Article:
Mark D. Knight
No doubt Kevin Harvick has to finish ahead of both Johnson and Hamlin this weekend at Talladega. Gaining points on them the following three weeks will be a difficult proposition, so it's now or never for Harvick.
Hamlin, however, doesn't have to beat Johnson every week. No, he can't afford to be too far behind him, but remember, Hamlin is very good at Homestead-Miami, while Johnson, well, we're not really sure how good he can be there.
And while we're on the subject of "spacers" taking away five points here, five points there, don't forget about bonus points. They are the only reason why Johnson is in the lead right now.
This and that …
Jay, I have read your columns for a long time and watched your Yahoo! videos and I respect your knowledge of the sport. Can you just cut to the chase and tell us what's wrong with Jr.?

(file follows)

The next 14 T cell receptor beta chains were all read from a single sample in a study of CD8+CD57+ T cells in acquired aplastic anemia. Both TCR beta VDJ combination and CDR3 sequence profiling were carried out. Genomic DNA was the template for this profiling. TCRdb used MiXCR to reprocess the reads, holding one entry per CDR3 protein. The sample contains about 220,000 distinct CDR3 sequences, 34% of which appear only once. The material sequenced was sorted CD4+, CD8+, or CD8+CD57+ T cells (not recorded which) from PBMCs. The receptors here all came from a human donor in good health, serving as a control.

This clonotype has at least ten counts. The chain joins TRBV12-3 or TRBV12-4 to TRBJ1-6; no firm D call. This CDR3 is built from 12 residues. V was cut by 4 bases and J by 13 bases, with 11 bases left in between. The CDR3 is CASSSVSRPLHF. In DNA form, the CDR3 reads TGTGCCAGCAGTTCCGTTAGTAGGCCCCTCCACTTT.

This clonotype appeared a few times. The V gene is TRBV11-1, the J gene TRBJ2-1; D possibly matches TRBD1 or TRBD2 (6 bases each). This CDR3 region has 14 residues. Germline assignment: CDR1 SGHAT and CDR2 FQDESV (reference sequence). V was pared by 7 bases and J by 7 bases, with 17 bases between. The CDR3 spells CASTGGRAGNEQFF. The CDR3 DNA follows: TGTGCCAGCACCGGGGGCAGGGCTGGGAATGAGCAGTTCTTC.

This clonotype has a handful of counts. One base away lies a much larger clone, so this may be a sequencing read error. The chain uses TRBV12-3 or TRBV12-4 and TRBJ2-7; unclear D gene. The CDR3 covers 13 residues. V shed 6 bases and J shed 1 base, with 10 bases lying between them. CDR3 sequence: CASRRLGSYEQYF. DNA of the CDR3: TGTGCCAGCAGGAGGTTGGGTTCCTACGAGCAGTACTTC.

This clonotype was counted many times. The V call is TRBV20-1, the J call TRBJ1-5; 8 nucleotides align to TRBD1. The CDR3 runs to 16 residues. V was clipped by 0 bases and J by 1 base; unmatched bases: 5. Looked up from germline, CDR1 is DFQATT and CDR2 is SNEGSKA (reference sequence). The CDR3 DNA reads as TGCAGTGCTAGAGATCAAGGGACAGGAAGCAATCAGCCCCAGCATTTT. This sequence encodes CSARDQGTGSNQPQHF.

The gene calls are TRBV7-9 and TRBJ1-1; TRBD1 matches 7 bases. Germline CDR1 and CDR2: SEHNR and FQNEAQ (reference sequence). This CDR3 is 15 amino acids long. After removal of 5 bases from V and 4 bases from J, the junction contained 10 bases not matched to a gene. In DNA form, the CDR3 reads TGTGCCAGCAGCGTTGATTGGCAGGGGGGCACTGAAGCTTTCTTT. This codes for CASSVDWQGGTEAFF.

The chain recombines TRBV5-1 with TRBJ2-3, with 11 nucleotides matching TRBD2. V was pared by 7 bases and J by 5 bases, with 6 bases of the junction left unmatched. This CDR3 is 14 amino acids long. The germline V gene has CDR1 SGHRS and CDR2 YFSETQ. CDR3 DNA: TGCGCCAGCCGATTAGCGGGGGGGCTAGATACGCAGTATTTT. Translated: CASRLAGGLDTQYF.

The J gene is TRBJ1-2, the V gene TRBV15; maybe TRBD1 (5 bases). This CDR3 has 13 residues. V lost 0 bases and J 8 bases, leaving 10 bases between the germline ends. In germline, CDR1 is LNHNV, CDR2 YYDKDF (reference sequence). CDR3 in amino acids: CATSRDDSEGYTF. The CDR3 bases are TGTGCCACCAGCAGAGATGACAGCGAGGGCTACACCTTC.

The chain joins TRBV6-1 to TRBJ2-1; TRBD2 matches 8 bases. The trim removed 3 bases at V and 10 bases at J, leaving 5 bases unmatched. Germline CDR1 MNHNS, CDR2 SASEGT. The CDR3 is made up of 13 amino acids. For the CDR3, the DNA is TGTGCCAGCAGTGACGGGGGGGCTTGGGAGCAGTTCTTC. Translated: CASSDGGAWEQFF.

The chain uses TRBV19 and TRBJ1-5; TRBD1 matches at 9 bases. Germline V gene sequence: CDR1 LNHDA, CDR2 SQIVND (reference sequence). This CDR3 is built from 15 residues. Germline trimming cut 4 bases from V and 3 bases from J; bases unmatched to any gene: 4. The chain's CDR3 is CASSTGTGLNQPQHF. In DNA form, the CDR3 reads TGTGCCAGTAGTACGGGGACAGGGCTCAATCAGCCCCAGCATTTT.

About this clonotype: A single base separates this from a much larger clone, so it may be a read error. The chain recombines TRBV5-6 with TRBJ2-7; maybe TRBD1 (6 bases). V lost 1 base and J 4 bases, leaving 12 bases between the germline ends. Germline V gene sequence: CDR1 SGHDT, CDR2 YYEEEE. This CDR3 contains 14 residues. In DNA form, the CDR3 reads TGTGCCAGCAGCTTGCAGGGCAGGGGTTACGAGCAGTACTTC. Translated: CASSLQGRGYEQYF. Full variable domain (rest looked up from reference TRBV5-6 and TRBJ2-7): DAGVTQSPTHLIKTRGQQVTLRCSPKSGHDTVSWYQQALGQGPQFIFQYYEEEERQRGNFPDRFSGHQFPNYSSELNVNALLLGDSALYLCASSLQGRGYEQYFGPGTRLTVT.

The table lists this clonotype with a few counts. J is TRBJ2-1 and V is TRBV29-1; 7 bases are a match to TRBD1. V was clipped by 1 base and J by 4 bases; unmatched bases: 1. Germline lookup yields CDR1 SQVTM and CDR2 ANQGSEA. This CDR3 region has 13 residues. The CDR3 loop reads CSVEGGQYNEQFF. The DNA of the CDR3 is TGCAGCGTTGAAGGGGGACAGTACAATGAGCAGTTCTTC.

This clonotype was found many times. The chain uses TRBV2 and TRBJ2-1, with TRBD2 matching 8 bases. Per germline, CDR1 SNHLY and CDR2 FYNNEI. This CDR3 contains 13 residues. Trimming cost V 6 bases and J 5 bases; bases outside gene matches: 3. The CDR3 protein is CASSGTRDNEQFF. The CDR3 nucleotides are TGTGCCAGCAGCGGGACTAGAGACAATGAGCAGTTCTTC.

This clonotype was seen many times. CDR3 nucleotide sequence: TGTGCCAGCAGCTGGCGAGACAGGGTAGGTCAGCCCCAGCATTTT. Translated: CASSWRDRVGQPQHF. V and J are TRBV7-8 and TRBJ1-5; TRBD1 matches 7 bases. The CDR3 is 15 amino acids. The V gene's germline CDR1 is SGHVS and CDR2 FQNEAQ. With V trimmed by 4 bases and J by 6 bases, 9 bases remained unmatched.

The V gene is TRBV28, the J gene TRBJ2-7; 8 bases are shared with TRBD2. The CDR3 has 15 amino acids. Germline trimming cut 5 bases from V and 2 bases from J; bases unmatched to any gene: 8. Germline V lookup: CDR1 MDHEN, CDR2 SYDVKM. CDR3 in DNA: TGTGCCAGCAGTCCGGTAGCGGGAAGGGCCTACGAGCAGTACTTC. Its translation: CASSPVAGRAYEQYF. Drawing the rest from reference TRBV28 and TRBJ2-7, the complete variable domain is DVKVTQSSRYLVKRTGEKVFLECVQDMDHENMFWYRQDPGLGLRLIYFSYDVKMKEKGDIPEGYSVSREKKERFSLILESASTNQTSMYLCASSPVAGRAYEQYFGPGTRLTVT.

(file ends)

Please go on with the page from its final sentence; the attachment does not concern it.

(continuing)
It can't continue to be equipment. Do you feel he has lost his driving edge? I watched Sr. race for years and hoped that Jr. would follow, but I think that will never happen. What's wrong?
To be fair, Hendrick Motorsports isn't exactly lighting the world on fire this season, so equipment does play an issue. However, it doesn't play so much of an issue that you can't finish inside the top 10 on a semi-regular basis.
Playing amateur psychologist, I do think something has gotten into Junior's head. From personal experience, there are times in life when it's hard to give your best, and it wears on you if those times keep coming up.
I don't know what it's going to take for Junior to return to 2004 status. The easy answer is wins, but that's like the old argument, how do you make money without money?